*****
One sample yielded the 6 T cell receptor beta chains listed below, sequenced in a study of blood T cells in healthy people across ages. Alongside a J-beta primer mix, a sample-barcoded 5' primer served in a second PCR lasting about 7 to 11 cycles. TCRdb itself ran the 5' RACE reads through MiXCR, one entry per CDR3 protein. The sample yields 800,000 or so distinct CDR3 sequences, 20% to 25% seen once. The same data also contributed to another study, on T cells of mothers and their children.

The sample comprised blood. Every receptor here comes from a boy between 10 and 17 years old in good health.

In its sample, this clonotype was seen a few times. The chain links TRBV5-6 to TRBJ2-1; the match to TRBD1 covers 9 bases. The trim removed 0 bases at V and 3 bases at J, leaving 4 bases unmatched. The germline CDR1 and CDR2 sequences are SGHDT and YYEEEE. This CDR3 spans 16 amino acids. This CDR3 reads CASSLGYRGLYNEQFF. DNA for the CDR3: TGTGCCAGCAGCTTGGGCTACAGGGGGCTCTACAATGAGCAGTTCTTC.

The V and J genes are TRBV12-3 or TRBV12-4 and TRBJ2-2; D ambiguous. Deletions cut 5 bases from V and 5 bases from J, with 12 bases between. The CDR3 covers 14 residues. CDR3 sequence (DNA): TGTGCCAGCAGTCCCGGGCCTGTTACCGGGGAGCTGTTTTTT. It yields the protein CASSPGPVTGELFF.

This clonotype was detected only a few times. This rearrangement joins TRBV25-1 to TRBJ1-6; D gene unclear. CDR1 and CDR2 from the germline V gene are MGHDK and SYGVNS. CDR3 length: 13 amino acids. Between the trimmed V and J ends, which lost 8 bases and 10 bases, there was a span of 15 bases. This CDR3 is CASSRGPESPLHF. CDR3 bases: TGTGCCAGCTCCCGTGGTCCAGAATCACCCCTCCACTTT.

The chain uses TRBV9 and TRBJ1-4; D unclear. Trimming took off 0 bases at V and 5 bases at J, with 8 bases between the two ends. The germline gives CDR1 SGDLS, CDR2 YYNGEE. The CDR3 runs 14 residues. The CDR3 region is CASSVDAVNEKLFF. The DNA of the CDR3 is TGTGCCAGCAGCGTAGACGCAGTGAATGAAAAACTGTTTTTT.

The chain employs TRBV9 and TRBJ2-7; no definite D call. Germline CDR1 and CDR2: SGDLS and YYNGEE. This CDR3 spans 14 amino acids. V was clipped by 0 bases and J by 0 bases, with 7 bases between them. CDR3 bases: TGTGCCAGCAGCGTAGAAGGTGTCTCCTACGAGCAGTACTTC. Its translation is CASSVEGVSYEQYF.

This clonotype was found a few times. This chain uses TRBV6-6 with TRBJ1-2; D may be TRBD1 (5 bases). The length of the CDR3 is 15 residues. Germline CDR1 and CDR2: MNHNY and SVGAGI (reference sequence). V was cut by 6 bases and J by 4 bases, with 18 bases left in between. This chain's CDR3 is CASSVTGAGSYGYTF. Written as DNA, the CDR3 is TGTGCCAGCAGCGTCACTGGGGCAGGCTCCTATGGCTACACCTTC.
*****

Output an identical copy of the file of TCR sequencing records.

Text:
One sample yielded the 6 T cell receptor beta chains listed below, sequenced in a study of blood T cells in healthy people across ages. Alongside a J-beta primer mix, a sample-barcoded 5' primer served in a second PCR lasting about 7 to 11 cycles. TCRdb itself ran the 5' RACE reads through MiXCR, one entry per CDR3 protein. The sample yields 800,000 or so distinct CDR3 sequences, 20% to 25% seen once. The same data also contributed to another study, on T cells of mothers and their children.

The sample comprised blood. Every receptor here comes from a boy between 10 and 17 years old in good health.

In its sample, this clonotype was seen a few times. The chain links TRBV5-6 to TRBJ2-1; the match to TRBD1 covers 9 bases. The trim removed 0 bases at V and 3 bases at J, leaving 4 bases unmatched. The germline CDR1 and CDR2 sequences are SGHDT and YYEEEE. This CDR3 spans 16 amino acids. This CDR3 reads CASSLGYRGLYNEQFF. DNA for the CDR3: TGTGCCAGCAGCTTGGGCTACAGGGGGCTCTACAATGAGCAGTTCTTC.

The V and J genes are TRBV12-3 or TRBV12-4 and TRBJ2-2; D ambiguous. Deletions cut 5 bases from V and 5 bases from J, with 12 bases between. The CDR3 covers 14 residues. CDR3 sequence (DNA): TGTGCCAGCAGTCCCGGGCCTGTTACCGGGGAGCTGTTTTTT. It yields the protein CASSPGPVTGELFF.

This clonotype was detected only a few times. This rearrangement joins TRBV25-1 to TRBJ1-6; D gene unclear. CDR1 and CDR2 from the germline V gene are MGHDK and SYGVNS. CDR3 length: 13 amino acids. Between the trimmed V and J ends, which lost 8 bases and 10 bases, there was a span of 15 bases. This CDR3 is CASSRGPESPLHF. CDR3 bases: TGTGCCAGCTCCCGTGGTCCAGAATCACCCCTCCACTTT.

The chain uses TRBV9 and TRBJ1-4; D unclear. Trimming took off 0 bases at V and 5 bases at J, with 8 bases between the two ends. The germline gives CDR1 SGDLS, CDR2 YYNGEE. The CDR3 runs 14 residues. The CDR3 region is CASSVDAVNEKLFF. The DNA of the CDR3 is TGTGCCAGCAGCGTAGACGCAGTGAATGAAAAACTGTTTTTT.

The chain employs TRBV9 and TRBJ2-7; no definite D call. Germline CDR1 and CDR2: SGDLS and YYNGEE. This CDR3 spans 14 amino acids. V was clipped by 0 bases and J by 0 bases, with 7 bases between them. CDR3 bases: TGTGCCAGCAGCGTAGAAGGTGTCTCCTACGAGCAGTACTTC. Its translation is CASSVEGVSYEQYF.

This clonotype was found a few times. This chain uses TRBV6-6 with TRBJ1-2; D may be TRBD1 (5 bases). The length of the CDR3 is 15 residues. Germline CDR1 and CDR2: MNHNY and SVGAGI (reference sequence). V was cut by 6 bases and J by 4 bases, with 18 bases left in between. This chain's CDR3 is CASSVTGAGSYGYTF. Written as DNA, the CDR3 is TGTGCCAGCAGCGTCACTGGGGCAGGCTCCTATGGCTACACCTTC.